• "For all men, good and true are the same; but pleasant differs for different men." [tr. Freeman (1948)]
  • "The same thing is good and true for all men. But what is pleasant differs from one to another." [Warren (2008)]
  • "Goodness and truth are the same for all men: but pleasure differs from man to man." [Source]
Added on 16-Mar-21 | Last updated 11-May-21
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The most beautiful people we have known are those who have known defeat, known suffering, known struggle, known loss, and have found their way out of the depths. These persons have an appreciation, a sensitivity, and an understanding of life that fills them with compassion, gentleness, and a deep loving concern. Beautiful people do not just happen.

Elisabeth Kübler-Ross (1926-2004) Swiss-American psychiatrist, author
Death: The Final Stage of Growth (1975)
Added on 14-Oct-20 | Last updated 14-Oct-20
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No man or woman of the humblest sort can really be strong, gentle, pure, and good, without the world being the better for it, without somebody being helped and comforted by the very existence of that goodness.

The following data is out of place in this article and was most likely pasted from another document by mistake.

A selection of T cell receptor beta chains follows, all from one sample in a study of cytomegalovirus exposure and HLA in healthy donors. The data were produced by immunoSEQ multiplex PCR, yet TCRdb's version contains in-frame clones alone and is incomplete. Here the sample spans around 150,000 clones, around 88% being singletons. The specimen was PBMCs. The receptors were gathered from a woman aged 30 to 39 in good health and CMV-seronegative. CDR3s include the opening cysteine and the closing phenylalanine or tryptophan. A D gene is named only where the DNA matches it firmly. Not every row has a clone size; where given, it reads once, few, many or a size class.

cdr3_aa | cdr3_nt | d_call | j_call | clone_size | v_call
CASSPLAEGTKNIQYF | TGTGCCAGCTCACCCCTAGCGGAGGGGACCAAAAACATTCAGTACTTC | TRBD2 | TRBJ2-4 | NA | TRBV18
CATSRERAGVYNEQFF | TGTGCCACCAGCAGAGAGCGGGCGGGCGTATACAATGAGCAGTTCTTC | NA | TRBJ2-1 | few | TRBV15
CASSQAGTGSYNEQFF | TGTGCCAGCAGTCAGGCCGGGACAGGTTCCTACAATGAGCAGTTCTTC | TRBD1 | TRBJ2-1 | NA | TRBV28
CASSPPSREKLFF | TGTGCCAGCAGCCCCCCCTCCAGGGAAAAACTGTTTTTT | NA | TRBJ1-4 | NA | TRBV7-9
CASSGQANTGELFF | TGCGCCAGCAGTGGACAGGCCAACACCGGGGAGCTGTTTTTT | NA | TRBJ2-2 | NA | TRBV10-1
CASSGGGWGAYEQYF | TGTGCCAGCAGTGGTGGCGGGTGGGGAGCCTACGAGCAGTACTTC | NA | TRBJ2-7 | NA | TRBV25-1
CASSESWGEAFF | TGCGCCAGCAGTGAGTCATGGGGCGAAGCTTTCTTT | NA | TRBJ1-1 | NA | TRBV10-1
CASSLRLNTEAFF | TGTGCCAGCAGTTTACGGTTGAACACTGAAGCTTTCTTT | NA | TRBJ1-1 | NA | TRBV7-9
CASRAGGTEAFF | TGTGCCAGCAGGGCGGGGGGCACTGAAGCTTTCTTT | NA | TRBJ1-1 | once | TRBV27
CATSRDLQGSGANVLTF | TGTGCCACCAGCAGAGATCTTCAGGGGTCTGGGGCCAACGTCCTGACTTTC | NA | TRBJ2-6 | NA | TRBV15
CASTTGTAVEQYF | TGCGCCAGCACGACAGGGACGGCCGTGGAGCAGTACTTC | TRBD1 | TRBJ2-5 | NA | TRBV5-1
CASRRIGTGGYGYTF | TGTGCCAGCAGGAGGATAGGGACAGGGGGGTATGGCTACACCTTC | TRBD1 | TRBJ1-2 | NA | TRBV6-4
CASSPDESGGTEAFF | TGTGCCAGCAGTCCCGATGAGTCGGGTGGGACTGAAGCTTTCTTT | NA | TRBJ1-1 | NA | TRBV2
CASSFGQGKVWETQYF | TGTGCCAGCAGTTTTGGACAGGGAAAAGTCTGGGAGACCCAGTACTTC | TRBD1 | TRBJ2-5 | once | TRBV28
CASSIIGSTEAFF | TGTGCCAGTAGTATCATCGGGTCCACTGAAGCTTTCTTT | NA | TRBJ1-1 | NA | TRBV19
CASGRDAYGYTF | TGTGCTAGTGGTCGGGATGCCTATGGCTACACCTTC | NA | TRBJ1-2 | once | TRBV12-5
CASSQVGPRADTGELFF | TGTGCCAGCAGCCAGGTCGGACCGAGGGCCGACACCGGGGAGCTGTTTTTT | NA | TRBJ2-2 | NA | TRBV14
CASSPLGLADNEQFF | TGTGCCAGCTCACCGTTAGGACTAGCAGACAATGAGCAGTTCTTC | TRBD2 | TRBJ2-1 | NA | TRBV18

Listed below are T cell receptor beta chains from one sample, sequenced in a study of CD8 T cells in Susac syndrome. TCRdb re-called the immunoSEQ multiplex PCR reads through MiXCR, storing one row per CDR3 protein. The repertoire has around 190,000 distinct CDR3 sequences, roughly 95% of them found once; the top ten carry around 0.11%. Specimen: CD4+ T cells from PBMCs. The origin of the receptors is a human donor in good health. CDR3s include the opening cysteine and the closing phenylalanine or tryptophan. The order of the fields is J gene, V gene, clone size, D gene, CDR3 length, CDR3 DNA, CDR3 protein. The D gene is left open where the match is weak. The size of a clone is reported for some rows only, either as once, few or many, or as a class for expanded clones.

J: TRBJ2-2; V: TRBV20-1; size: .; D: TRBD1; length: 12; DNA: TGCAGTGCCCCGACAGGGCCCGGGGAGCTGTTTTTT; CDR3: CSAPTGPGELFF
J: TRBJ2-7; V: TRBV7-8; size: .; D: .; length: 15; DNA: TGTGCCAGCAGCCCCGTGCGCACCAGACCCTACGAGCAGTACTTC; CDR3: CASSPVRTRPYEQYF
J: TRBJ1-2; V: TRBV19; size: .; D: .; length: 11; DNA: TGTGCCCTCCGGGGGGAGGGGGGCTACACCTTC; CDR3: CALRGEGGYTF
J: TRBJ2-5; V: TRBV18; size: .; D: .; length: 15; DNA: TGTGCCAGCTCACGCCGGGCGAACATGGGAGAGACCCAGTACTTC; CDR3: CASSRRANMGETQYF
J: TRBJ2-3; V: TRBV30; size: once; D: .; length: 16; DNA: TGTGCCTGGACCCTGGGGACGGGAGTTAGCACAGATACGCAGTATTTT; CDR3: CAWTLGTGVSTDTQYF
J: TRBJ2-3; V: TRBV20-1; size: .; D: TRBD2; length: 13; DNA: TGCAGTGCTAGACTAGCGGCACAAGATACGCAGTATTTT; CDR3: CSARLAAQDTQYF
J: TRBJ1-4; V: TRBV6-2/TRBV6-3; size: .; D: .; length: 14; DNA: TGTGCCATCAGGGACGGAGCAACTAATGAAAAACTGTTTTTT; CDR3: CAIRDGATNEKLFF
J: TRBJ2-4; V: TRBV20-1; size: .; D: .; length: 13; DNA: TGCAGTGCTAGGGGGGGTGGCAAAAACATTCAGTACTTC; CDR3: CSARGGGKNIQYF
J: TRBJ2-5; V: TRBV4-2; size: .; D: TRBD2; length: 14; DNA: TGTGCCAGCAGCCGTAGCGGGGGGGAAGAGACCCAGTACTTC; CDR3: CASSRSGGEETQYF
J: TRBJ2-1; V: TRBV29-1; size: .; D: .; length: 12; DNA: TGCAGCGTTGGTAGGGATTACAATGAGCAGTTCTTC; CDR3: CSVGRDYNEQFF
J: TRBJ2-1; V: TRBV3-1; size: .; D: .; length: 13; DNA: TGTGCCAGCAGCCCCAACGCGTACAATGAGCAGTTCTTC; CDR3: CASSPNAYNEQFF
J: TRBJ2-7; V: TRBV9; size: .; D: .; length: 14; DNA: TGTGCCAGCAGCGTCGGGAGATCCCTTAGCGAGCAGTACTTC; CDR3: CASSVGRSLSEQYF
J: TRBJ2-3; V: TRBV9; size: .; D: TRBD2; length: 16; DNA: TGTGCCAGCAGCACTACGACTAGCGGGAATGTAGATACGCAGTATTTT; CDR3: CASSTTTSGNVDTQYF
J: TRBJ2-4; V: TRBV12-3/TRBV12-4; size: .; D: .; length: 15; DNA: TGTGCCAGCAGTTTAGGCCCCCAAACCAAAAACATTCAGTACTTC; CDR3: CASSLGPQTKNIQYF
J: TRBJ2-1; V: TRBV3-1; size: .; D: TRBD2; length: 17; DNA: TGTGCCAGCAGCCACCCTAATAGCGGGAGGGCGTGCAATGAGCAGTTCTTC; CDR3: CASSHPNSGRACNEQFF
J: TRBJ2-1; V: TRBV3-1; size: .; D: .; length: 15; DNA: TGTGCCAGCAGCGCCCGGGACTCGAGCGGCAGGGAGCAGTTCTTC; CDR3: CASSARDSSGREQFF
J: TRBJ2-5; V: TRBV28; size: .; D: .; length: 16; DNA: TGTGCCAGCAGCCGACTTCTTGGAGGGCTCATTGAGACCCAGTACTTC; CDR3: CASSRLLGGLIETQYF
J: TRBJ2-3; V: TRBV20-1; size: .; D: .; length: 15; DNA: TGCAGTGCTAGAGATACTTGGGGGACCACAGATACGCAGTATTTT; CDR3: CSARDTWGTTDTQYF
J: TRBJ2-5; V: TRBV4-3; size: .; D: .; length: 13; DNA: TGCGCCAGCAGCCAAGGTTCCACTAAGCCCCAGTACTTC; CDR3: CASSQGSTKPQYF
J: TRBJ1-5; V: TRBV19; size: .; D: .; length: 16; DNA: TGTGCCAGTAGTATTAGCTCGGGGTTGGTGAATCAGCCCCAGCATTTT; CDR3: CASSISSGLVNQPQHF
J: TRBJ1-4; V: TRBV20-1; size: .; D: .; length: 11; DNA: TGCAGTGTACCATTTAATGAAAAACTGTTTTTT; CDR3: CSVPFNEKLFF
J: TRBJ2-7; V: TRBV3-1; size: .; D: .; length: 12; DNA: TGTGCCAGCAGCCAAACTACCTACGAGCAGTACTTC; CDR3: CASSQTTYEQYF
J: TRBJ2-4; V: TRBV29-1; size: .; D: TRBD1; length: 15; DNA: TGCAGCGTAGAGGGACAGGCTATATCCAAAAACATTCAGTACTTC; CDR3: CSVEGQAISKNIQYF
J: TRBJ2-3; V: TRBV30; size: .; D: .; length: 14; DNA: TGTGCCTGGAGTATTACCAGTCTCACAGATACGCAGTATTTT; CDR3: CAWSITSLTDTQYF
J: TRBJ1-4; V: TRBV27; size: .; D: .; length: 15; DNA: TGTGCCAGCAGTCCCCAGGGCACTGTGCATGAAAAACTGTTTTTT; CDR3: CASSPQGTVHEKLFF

Phillips Brooks (1835-1893) American clergyman, hymnist
Sermons, Vol. 1
Added on 2-Nov-16 | Last updated 2-Nov-16
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He’s a good person, you know. In spite of many things, including his own opinion, he’s a good person. Maybe a bit conceited, overbearing, and arrogant, but then, people without a trace of these diseases aren’t usually worth one’s time.

Steven Brust (b. 1955) American writer, systems programmer
Orca [Kiera] (1996)
Added on 1-Jul-16 | Last updated 1-Jul-16
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By doing good we become good.

Rousseau - doing good - wist_info quote

Jean-Jacques Rousseau (1712-1778) French philosopher and writer
Emile, ch. 4 (1762) [tr. Foxley (1911)]
Added on 19-Jan-16 | Last updated 19-Jan-16
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FIRST GOD: Show interest in her goodness — for no one can be good for long if goodness is not in demand.

Bertolt Brecht (1898-1956) German poet, playwright, director, dramaturgist
The Good Person of Szechwan [Der gute Mensch von Sezuan], Scene 1a (1941) [tr. Bentley (1947)]
Added on 14-Jan-16 | Last updated 26-Mar-21